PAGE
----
Loneliness and social isolation have become silent killers and studies have shown that they’re as dangerous to our health as smoking and obesity. But what can be done? “Behavioral epidemics need behavioral medicines,” says Dilip Jeste, MD, a geriatric neuropsychiatrist who specializes in successful aging.
Jeste suggests harnessing wisdom as a vaccine – a trait that can be honed over the lifespan. Jeste’s research demonstrates a strong correlation between creating a balance of self-reflection, compassion, emotional regulation, accepting diversity, and spirituality with lowered feelings of loneliness and isolation. Hear more about the science of wisdom during this insightful talk from the Stein Institute for Research on Aging.
Please visit https://www.uctv.tv/stein for more programs on healthy aging.
Watch — The Modern Epidemic of Loneliness: Using Wisdom as Behavioral Vaccine with Dilip Jeste – Research on Aging
In 2014 with vaping newly on the rise, Dr. Laura Crotty Alexander joined us to talk about the potential health risks https://uctv.tv/shows/E-Cigarettes-Vaping-and-MRSA-Health-Matters-28132.
Five years later, we revisit the topic to see how the research is bearing out how e-cigarettes and their usage has evolved. Dr. Alexander shares a physician’s view of the specific dangers of vaping.
For more programs bringing the public and scientists together to explore how science can best serve society, watch Exploring Ethics https://uctv.tv/exploring-ethics/
Watch — How Bad Are E-cigarettes? – Exploring Ethics
As the child of a single mother growing up in one of San Francisco’s poorest neighborhoods, Dr. Esteban Burchard’s background makes him particularly sensitive to issues surrounding health equity. He is a world leader in efforts to untangle the contributions of genes and environment in the expression of common diseases. Much of his work centers on childhood asthma, for which he runs the world’s largest cohort of diverse patients in an effort to better understand the risk factors for the disease and the predictors of outcomes and responses to therapy.
He has also made major contributions in the areas of health disparities, precision medicine, and the promotion of underrepresented populations in the health professions. He is a Professor of Pharmacy and Medicine at UCSF and director of the UCSF Center on Genes, Environment and Health. He is proud of being able to merge his personal passion with academic rigor.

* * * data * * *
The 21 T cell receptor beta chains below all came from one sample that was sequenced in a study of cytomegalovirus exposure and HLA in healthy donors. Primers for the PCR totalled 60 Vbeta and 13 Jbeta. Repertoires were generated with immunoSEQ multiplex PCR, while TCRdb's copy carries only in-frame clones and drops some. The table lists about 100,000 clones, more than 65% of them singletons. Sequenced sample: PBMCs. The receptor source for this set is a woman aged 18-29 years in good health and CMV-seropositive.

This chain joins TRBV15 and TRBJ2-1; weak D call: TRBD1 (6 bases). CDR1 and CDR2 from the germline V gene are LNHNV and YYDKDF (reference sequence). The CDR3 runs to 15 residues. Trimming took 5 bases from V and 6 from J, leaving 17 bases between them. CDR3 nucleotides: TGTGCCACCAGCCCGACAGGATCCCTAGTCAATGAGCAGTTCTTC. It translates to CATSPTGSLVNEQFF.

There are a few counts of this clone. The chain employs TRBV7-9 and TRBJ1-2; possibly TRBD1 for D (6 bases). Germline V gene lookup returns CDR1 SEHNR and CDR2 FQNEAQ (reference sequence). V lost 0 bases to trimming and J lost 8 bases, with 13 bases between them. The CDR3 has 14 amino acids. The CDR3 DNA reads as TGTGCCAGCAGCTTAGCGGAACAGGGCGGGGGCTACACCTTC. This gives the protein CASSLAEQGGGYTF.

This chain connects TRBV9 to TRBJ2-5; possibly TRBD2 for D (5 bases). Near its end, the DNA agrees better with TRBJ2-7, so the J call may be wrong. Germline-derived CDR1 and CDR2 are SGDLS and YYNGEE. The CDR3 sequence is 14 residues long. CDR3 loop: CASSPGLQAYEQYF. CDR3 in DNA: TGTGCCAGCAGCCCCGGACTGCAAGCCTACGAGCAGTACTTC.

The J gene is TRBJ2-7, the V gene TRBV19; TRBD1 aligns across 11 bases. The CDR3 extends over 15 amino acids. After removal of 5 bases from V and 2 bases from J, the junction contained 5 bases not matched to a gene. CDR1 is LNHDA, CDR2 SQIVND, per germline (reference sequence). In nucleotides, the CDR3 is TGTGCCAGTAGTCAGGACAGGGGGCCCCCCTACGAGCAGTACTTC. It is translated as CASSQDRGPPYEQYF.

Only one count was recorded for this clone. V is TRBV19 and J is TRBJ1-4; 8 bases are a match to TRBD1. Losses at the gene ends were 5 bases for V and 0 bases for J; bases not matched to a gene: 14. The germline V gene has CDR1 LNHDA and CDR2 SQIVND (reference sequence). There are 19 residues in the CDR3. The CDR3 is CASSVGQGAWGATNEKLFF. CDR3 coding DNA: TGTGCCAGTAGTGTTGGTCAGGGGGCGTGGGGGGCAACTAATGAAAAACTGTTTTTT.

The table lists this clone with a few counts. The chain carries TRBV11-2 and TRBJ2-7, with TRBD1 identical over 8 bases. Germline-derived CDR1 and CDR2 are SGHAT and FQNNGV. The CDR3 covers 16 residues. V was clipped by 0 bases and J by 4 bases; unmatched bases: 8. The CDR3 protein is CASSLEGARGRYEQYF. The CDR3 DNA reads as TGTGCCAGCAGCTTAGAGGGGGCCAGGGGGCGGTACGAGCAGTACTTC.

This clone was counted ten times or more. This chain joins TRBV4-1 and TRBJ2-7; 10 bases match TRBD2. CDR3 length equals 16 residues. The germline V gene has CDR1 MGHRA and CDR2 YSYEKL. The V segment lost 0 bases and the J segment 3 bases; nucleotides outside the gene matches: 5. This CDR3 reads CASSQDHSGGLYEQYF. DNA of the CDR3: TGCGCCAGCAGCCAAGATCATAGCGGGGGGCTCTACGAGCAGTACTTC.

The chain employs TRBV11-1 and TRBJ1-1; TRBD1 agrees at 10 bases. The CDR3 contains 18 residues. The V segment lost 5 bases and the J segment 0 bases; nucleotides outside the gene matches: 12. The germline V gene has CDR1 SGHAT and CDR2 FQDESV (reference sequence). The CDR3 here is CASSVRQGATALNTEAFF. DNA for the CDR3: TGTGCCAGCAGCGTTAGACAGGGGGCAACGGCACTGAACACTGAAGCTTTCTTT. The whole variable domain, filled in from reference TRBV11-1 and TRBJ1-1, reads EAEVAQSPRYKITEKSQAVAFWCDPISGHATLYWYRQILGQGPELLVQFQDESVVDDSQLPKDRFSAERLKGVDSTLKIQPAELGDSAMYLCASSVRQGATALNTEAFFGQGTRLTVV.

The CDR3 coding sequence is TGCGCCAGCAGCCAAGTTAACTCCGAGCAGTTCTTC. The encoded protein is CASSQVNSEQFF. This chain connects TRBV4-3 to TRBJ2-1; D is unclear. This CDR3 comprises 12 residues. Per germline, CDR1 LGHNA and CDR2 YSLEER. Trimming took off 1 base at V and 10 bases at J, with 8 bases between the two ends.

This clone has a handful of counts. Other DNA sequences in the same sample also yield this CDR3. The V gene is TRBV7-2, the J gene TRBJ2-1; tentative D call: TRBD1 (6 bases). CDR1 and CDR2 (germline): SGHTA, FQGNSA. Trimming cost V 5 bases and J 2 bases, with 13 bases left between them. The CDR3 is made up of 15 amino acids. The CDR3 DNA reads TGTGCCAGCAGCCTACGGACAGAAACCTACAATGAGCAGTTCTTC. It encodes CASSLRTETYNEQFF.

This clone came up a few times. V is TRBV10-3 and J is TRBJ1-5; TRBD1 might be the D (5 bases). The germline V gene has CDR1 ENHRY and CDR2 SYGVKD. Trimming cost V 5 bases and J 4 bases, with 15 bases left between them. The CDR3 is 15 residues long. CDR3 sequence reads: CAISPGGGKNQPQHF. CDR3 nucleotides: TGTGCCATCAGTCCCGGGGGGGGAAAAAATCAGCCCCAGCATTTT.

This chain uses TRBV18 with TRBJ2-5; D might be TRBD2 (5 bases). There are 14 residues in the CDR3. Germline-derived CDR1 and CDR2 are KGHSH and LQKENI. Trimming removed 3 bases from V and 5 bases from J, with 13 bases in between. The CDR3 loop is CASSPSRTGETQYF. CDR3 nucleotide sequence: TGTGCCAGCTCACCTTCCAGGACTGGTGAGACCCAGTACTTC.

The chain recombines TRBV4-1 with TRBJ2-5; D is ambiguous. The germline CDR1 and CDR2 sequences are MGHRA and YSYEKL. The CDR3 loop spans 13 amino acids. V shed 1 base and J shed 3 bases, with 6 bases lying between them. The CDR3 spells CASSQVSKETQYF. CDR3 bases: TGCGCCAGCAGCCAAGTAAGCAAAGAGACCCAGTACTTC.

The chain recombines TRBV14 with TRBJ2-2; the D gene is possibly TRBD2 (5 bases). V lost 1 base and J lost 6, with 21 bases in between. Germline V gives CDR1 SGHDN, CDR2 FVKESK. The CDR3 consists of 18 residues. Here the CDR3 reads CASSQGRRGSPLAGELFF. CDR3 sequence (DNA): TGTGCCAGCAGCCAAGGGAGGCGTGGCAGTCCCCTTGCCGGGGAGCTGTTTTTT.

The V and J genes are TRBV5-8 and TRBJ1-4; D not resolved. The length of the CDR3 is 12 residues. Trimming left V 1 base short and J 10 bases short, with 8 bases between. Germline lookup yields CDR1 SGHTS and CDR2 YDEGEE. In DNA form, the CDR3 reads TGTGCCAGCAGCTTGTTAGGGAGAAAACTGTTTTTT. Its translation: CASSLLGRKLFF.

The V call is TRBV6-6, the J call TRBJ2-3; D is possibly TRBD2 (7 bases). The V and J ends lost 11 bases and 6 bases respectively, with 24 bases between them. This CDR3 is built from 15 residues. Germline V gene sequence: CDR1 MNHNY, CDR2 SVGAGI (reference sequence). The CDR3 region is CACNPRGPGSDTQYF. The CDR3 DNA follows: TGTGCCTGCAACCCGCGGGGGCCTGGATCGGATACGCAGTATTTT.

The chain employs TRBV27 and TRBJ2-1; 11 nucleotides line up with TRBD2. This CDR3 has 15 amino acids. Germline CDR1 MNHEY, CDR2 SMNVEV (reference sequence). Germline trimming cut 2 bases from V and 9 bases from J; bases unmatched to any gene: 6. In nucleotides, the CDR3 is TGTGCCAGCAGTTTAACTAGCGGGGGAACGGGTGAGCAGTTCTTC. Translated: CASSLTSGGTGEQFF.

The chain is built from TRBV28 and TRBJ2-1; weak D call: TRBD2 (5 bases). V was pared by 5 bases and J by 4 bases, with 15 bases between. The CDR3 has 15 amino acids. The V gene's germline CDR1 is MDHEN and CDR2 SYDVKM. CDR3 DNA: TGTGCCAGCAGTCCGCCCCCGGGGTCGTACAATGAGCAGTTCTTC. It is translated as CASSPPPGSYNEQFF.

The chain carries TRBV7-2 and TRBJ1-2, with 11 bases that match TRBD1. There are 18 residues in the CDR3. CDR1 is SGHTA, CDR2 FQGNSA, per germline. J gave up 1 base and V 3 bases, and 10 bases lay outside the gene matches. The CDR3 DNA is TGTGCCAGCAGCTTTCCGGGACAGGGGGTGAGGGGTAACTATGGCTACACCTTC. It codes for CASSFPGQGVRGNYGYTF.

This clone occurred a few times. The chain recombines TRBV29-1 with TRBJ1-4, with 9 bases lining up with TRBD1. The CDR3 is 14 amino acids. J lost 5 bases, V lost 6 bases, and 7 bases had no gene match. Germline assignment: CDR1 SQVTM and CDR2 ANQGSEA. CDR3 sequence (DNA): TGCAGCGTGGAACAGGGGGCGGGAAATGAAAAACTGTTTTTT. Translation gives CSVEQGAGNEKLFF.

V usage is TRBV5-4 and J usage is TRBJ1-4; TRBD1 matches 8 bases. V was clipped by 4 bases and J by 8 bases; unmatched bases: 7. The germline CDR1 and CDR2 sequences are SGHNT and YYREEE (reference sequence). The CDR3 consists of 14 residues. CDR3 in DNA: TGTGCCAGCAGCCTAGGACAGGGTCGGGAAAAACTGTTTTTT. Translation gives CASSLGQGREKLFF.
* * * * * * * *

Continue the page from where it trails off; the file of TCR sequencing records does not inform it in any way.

His honors include membership on President Obama’s Precision Medicine task force, as well as election to the Alumni Hall of Fame at San Francisco State University and his selection as an Academic All-American for wrestling.
Watch — Dr. Esteban Burchard – A Life in Medicine: People Shaping Healthcare Today
Research imaging studies are crucial to finding effective treatments and therapies. Protocols are in place to protect both the study participant and the science, but what if the images reveal a previously unknown condition? Or a false positive or negative? Unraveling this question is more than a simple task and the consequences can range from unnecessary worry to wrong treatment decisions.
Kathryn Fowler, MD, Associate Professor of Clinical Radiology, walks you through how studies are designed to avoid this scenario and the ethics of patients and physicians being made aware of research results if they are not verifiably accurate.
Watch — If Researchers Find a Tumor, Should They Tell You? – Exploring Ethics
Inside a lab at the Sanford Consortium for Regenerative Medicine, researchers are doing something truly remarkable. They are growing tiny versions of developing human brains in order to study everything from Alzheimer’s disease to the Zika virus. Alysson Muotri is the co-director of the UC San Diego Stem Cell Program and leads the team researching brain organoids. He recently sat down with Dr. David Granet on Health Matters to discuss the endless possibilities of his research.
Muotri’s organoids are often referred to as “mini-brains,” but they are far from what that name might suggest. The organoids are grown from stem cells, which are harvested from living tissue, such as skin cells. Researchers give those stem cells instructions to become neural cells. Eventually they form tiny clusters of neural cells, about the size of a pea. Those clusters have been shown to exhibit some of the same characteristics of developing human brains, including firing electrical signals in specific patterns. But, the organoids do not contain every type of brain tissue, and have no vascularization.
Despite the differences with the human brain, organoids have proven useful in understanding and treating disease. One of the major successes of Muotri’s research was finding and testing an existing drug to treat mothers infected with Zika virus. The drug can prevent the disease from being passed to the baby and causing microcephaly. Muotri is hoping his lab will continue to have success using the organoids as an effective brain model to find more cures, and provide a deeper understanding of brain development and disease. And, his work isn’t limited to Earth. Muotri recently launched his organoids into space for a groundbreaking study.
Watch — Using Stem Cells to Research the Brain – Health Matters